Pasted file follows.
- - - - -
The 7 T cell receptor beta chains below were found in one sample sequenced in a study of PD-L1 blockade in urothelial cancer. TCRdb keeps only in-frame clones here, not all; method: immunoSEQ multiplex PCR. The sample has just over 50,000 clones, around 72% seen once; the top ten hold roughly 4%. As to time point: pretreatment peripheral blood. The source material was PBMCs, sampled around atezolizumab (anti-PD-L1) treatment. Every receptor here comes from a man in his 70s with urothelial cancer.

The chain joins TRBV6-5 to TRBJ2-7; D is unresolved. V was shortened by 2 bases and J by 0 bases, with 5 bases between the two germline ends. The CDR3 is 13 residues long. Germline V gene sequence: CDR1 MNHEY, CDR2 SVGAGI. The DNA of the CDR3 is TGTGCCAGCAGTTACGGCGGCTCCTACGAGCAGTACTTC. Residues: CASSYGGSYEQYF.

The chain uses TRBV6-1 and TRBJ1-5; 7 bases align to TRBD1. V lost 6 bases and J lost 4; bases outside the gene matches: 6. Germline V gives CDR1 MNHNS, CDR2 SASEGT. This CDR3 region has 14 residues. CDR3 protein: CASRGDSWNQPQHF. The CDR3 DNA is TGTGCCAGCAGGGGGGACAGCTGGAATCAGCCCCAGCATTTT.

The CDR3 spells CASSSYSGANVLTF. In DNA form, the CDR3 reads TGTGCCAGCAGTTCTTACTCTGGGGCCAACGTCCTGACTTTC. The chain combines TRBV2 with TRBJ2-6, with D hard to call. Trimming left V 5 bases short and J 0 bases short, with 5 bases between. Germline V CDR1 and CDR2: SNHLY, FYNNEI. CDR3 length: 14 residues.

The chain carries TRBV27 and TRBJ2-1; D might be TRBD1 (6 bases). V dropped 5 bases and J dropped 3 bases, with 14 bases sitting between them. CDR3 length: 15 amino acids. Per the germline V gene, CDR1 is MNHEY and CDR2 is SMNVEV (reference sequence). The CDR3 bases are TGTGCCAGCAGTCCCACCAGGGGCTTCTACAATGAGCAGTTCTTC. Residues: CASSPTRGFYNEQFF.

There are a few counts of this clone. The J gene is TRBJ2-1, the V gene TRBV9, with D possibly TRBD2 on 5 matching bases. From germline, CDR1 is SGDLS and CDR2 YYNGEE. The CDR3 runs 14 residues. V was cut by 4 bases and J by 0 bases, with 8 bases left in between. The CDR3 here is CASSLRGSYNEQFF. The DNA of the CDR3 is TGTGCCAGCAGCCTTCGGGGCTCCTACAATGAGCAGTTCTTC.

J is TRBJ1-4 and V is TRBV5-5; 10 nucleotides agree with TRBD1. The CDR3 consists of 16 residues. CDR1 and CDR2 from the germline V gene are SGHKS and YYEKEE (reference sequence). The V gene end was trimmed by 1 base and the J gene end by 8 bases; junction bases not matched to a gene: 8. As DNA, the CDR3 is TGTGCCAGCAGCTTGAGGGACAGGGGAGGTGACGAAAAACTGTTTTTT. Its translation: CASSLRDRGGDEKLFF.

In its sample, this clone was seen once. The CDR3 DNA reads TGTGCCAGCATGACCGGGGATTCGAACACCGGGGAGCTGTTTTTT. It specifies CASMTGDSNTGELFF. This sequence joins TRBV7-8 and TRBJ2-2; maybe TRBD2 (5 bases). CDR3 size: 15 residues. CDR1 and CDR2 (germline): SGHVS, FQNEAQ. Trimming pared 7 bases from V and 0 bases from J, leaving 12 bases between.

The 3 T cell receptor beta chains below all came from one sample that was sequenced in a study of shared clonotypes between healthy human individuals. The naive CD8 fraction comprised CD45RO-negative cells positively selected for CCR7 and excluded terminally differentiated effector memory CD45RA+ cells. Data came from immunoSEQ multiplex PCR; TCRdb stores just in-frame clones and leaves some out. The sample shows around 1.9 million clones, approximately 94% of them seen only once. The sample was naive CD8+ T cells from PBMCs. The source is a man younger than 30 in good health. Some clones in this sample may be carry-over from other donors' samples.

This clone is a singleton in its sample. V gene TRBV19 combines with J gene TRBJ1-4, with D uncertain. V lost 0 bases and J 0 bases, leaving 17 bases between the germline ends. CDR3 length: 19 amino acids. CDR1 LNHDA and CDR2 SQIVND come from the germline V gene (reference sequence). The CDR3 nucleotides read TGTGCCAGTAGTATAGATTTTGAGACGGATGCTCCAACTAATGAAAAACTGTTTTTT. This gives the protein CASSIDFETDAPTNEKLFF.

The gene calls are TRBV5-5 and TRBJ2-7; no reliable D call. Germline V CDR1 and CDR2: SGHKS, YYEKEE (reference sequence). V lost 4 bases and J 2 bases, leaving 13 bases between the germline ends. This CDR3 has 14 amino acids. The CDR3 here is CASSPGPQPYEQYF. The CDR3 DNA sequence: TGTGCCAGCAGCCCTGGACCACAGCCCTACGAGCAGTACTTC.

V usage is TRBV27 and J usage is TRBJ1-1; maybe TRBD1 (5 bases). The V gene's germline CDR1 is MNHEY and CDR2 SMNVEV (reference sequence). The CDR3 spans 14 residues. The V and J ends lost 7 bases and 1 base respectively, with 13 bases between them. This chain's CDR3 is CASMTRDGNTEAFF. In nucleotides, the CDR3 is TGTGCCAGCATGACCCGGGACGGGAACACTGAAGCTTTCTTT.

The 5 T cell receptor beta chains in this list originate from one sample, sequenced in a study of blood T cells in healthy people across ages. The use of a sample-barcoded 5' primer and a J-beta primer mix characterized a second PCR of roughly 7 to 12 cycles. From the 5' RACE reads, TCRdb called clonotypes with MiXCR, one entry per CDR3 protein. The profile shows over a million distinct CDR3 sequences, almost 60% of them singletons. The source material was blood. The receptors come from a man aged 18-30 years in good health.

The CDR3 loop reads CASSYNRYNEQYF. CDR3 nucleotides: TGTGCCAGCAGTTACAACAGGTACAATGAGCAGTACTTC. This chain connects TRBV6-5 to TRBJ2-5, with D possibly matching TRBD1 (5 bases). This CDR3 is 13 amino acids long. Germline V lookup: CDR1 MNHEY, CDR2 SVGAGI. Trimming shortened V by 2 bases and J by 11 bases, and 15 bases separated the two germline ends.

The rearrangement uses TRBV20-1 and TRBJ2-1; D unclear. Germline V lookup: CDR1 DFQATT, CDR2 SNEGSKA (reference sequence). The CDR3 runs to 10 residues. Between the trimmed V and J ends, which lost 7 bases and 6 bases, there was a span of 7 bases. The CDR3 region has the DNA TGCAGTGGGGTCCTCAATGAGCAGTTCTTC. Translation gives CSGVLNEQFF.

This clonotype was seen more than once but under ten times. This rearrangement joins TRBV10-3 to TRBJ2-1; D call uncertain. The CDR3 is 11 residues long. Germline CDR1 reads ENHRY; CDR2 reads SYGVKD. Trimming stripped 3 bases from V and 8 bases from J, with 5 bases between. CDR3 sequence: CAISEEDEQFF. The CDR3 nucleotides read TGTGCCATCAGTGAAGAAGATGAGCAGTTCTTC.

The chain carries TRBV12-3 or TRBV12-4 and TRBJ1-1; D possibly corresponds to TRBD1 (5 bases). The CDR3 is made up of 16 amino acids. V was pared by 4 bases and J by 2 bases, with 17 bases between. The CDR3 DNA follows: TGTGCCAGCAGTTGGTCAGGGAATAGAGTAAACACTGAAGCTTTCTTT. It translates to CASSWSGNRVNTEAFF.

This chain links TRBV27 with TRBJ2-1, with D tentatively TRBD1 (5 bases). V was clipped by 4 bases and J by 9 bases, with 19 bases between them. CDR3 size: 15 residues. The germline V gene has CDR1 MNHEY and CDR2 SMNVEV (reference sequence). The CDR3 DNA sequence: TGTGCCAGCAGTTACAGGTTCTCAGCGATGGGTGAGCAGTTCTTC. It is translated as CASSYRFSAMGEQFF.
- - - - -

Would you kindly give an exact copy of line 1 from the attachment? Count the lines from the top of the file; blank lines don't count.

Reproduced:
The 7 T cell receptor beta chains below were found in one sample sequenced in a study of PD-L1 blockade in urothelial cancer. TCRdb keeps only in-frame clones here, not all; method: immunoSEQ multiplex PCR. The sample has just over 50,000 clones, around 72% seen once; the top ten hold roughly 4%. As to time point: pretreatment peripheral blood. The source material was PBMCs, sampled around atezolizumab (anti-PD-L1) treatment. Every receptor here comes from a man in his 70s with urothelial cancer.